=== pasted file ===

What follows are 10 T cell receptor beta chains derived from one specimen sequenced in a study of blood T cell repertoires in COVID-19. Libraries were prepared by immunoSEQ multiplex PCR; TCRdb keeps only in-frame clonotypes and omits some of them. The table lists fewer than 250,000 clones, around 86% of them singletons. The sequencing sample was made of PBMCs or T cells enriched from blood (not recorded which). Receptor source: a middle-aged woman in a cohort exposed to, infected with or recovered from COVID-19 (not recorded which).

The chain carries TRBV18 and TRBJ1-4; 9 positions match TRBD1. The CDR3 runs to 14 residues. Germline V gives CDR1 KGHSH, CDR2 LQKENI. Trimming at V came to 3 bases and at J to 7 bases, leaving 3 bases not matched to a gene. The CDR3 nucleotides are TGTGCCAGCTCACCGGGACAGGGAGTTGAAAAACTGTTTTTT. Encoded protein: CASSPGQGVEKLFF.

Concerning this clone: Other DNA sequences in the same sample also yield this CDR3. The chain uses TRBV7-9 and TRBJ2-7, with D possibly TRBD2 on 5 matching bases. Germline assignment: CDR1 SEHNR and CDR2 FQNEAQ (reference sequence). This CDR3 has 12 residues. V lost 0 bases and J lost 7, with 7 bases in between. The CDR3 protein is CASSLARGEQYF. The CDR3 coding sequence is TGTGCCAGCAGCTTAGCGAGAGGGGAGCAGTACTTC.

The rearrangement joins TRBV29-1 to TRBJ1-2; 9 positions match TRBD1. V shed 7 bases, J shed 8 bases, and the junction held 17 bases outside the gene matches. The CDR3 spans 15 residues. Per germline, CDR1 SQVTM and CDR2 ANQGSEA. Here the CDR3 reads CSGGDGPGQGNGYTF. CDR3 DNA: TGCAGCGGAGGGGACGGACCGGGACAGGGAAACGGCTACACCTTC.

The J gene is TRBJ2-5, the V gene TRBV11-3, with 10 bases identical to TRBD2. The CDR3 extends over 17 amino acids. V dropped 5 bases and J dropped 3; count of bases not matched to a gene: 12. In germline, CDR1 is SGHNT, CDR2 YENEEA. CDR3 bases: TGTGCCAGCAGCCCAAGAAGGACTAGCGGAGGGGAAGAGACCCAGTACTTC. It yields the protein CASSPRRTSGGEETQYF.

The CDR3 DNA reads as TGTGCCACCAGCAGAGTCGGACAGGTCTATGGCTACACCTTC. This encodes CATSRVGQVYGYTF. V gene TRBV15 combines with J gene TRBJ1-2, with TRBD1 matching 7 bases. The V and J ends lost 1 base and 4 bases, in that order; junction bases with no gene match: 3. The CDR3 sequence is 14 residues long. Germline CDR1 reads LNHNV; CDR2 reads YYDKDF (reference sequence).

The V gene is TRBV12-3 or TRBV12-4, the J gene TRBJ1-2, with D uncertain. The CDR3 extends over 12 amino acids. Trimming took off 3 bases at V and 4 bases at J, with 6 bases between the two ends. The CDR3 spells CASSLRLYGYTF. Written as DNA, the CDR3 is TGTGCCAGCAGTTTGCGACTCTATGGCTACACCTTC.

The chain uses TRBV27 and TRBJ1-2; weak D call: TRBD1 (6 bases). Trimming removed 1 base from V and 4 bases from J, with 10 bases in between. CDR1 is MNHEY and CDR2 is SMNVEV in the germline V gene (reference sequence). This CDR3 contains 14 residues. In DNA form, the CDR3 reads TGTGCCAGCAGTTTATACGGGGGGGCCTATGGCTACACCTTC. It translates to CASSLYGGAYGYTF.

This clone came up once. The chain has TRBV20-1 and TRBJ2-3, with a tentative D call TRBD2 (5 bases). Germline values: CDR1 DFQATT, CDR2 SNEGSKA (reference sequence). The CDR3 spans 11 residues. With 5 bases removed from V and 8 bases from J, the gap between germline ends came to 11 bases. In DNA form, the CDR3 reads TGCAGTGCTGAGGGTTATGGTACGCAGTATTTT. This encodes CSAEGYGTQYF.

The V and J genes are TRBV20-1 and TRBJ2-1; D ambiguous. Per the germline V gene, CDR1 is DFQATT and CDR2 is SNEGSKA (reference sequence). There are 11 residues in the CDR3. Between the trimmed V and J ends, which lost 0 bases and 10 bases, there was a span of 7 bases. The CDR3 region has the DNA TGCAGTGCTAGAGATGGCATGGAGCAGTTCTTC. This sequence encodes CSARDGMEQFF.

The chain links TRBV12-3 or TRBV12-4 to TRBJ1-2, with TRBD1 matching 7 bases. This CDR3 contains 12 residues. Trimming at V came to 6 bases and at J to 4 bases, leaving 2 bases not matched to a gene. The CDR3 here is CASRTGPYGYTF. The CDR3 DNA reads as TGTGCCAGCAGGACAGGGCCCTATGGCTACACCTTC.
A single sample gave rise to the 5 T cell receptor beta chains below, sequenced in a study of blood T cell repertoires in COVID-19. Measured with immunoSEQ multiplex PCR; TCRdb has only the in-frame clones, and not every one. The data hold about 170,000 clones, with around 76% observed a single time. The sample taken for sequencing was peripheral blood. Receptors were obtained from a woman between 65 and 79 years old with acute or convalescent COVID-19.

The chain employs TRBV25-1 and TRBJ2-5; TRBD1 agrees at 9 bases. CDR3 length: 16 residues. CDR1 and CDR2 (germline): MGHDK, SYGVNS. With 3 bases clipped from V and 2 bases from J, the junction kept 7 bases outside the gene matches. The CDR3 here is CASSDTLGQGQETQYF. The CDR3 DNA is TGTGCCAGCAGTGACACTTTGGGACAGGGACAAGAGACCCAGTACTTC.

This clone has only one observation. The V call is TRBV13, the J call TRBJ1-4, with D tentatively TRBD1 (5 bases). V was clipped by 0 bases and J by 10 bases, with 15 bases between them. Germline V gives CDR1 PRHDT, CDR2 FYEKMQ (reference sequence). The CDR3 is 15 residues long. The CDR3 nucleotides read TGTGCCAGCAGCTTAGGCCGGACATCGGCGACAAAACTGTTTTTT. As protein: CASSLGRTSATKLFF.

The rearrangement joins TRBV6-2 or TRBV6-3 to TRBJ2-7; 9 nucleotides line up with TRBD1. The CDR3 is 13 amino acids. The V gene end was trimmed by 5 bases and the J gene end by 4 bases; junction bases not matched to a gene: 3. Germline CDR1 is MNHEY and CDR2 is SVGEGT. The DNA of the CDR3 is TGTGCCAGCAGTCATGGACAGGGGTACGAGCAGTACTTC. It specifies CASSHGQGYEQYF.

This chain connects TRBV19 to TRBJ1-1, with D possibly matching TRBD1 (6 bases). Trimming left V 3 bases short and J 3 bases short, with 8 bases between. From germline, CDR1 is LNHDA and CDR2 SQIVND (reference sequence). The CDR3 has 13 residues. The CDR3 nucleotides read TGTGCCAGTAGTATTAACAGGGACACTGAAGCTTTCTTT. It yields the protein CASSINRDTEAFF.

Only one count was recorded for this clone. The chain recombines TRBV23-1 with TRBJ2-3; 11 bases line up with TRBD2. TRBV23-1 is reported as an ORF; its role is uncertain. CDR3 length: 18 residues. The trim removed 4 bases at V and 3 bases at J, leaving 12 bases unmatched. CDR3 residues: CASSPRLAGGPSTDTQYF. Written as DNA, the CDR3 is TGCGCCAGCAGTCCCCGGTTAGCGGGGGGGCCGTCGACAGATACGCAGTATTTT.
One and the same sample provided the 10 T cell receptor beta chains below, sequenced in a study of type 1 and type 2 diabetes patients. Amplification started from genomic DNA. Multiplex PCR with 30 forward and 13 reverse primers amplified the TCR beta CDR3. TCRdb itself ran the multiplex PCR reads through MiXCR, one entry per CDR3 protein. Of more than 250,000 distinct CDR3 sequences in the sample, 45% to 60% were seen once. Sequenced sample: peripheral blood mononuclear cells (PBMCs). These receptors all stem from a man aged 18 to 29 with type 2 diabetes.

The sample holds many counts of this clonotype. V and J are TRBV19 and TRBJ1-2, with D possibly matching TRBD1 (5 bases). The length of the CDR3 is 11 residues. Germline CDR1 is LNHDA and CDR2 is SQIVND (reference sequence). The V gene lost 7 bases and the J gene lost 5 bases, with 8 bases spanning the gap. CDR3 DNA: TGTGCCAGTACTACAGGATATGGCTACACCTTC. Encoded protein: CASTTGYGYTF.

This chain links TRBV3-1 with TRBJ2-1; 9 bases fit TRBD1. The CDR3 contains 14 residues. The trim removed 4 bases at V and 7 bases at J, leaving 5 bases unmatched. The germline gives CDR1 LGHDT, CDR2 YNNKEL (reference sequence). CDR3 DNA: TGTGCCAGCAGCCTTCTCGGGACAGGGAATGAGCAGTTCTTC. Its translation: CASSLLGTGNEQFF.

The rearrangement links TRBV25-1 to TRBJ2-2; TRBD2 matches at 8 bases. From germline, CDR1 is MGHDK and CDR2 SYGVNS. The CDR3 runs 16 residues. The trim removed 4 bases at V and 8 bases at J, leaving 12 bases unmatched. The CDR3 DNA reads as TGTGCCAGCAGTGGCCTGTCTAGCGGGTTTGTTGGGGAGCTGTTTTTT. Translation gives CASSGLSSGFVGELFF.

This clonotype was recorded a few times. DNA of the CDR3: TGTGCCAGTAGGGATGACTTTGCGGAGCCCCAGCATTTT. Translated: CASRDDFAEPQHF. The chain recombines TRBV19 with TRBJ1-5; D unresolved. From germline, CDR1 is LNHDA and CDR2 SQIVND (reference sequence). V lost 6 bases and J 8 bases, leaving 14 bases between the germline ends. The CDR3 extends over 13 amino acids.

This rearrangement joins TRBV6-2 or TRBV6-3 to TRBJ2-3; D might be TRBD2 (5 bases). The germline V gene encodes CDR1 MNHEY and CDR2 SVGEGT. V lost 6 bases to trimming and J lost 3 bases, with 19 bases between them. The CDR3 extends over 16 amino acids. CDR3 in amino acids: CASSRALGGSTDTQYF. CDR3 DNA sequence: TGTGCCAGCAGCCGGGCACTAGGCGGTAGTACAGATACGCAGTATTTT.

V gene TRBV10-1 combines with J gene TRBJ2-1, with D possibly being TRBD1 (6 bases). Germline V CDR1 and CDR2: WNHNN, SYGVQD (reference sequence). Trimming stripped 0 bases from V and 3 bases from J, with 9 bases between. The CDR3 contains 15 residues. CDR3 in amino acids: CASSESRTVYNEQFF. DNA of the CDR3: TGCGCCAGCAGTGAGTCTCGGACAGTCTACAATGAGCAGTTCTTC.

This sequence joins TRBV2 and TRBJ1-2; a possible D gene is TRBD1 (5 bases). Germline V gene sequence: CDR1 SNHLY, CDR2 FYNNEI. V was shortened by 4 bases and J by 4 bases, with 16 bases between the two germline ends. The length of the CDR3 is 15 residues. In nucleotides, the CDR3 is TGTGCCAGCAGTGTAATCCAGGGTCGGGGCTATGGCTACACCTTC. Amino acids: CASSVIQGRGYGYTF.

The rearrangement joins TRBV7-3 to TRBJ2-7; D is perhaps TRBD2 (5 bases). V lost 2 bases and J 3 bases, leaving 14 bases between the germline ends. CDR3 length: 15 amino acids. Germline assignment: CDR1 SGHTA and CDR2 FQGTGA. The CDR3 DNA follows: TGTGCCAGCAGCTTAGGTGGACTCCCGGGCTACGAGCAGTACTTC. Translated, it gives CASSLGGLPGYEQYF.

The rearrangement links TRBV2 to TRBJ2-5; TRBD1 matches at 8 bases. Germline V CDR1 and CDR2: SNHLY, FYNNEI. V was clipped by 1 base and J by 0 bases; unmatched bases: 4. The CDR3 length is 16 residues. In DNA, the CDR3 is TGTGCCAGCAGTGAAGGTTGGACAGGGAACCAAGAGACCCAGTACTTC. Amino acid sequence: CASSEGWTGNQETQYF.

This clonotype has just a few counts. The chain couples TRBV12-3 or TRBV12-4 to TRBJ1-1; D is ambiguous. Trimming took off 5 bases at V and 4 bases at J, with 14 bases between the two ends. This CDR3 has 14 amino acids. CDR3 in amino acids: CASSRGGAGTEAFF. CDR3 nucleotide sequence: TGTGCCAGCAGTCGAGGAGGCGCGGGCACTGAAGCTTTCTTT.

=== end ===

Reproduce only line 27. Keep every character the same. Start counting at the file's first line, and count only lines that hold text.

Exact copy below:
The rearrangement links TRBV2 to TRBJ2-5; TRBD1 matches at 8 bases. Germline V CDR1 and CDR2: SNHLY, FYNNEI. V was clipped by 1 base and J by 0 bases; unmatched bases: 4. The CDR3 length is 16 residues. In DNA, the CDR3 is TGTGCCAGCAGTGAAGGTTGGACAGGGAACCAAGAGACCCAGTACTTC. Amino acid sequence: CASSEGWTGNQETQYF.